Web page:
Scroll is a prototype controller that looks like an ordinary ring. Whereas most current augmented-reality (AR) experiences rely on smartphones or separate handheld controllers as a means of interaction, Scroll sits discreetly on a user's hand, and the gestures required to operate it are minimal.
The basic gestures include flicking the hand, pointing the fingers as if with a laser pointer, scrolling the thumb against the side of the ring, and tapping it.
This makes Scroll the kind of controller that could be operated in public without the user attracting too much attention.
"Scroll is a proposal for rethinking our everyday digital interactions in space using emerging AR technologies to create a more delightful and intuitive means of interacting with everyday digital functions," said Martin.
"The more an interface is able to make use of intuitive meaning, the more efficient and simple it can be."
The slim ring contains a gyroscope so the ring can identify in which direction it is facing, as well as a scroller and touch sensor.
To demonstrate its potential, Martin has designed an interface that translates the "everyday digital experience" into AR, incorporating features such as calendars, playlists and maps. These all appear as visualisations superimposed over the users' field of view and can be interacted with spatially.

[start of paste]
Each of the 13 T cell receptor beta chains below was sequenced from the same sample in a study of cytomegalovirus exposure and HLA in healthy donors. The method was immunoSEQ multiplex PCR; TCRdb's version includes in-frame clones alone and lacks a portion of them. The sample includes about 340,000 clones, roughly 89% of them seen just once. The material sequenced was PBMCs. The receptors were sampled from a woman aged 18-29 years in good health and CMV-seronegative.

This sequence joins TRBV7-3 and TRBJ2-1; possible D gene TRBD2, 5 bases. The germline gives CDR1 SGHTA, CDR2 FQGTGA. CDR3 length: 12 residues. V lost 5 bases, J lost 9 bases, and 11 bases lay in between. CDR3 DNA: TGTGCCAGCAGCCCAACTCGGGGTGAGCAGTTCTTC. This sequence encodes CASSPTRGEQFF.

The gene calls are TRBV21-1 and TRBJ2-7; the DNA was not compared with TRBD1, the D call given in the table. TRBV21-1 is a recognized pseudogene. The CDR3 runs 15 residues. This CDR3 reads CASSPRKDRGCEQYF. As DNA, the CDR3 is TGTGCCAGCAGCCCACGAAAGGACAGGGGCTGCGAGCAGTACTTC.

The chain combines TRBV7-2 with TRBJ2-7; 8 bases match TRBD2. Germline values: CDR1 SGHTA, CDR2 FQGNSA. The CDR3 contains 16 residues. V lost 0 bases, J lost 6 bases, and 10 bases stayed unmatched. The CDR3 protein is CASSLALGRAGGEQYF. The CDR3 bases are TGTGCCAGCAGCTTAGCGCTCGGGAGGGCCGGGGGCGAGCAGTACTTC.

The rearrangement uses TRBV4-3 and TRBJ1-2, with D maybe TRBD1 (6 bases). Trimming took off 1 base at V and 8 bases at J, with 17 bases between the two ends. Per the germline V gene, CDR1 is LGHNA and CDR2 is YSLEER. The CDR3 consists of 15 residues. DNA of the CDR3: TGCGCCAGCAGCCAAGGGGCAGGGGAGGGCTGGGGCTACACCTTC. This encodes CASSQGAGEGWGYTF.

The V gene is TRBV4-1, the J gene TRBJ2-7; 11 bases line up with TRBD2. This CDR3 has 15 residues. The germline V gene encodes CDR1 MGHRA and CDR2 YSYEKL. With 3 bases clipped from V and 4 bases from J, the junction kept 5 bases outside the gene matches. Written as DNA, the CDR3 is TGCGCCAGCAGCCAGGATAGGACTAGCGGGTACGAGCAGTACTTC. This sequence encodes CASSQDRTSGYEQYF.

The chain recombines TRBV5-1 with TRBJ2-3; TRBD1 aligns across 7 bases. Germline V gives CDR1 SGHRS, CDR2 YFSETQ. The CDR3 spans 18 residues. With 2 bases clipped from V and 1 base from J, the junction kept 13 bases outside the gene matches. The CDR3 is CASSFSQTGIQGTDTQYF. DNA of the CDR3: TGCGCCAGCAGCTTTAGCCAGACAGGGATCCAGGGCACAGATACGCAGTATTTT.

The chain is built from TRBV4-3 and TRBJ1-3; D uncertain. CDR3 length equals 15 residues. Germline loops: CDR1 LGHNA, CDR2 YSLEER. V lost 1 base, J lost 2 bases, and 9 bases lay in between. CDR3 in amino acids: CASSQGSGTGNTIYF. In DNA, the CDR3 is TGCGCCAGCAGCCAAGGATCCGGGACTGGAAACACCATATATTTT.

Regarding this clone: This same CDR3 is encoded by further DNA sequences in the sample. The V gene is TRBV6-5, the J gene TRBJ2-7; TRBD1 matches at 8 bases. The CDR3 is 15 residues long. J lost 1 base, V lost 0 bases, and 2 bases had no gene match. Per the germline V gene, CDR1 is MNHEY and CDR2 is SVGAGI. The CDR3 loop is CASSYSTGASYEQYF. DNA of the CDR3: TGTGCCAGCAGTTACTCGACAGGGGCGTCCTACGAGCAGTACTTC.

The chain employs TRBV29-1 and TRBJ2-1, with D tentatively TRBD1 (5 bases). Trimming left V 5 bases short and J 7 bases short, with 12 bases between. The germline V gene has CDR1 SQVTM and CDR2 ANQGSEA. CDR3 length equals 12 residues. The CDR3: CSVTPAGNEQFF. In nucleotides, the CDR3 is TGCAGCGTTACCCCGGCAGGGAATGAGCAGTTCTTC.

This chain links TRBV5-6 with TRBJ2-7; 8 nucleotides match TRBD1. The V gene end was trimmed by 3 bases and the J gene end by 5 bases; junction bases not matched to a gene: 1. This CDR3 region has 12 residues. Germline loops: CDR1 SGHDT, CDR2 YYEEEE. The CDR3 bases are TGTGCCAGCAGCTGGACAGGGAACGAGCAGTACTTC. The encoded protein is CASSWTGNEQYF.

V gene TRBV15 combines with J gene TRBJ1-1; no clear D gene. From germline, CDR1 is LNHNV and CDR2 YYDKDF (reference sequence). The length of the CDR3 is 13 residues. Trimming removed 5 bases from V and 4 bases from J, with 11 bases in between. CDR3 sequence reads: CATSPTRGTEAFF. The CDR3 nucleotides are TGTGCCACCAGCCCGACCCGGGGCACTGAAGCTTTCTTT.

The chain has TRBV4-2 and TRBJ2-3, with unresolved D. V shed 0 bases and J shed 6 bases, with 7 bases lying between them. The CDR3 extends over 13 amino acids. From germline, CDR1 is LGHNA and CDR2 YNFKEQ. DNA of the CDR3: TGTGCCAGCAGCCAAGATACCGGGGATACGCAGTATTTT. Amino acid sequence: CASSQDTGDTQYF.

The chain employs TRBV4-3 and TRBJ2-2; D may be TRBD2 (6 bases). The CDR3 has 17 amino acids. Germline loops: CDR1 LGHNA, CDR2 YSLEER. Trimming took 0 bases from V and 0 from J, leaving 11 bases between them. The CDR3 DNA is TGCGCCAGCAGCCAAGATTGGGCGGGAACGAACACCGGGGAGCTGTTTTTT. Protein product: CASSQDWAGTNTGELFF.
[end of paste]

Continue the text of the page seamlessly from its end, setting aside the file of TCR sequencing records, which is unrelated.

Martin conducted several experiments, testing where people would intuitively position various elements in space.
"People tended to place grandparent and bosses higher up," he said. "Time also mapped very well onto space. People usually saw the future ahead of them, with themselves centred in the present, and the past behind them."
"I was interested in how these embedded understandings of space could be leveraged when designing an interface," he added.
The Scroll prototype is compatible with existing AR headsets like Microsoft HoloLens.
AR technology appears to be in the ascendency, with Mark Zuckerberg recently predicting that it will ultimately make most of the hardware we use today obsolete. His company, Facebook, is making a big push into AR, with a new platform currently in closed beta.
Martin's work was exhibited at the RCA's graduate show, which ran from 24 June to 2 July at the school's Kensington campus. Another student at the show, Brian Black, demonstrated a virtual-reality concept that would allow ordinary people on earth to drive NASA's space exploration rovers.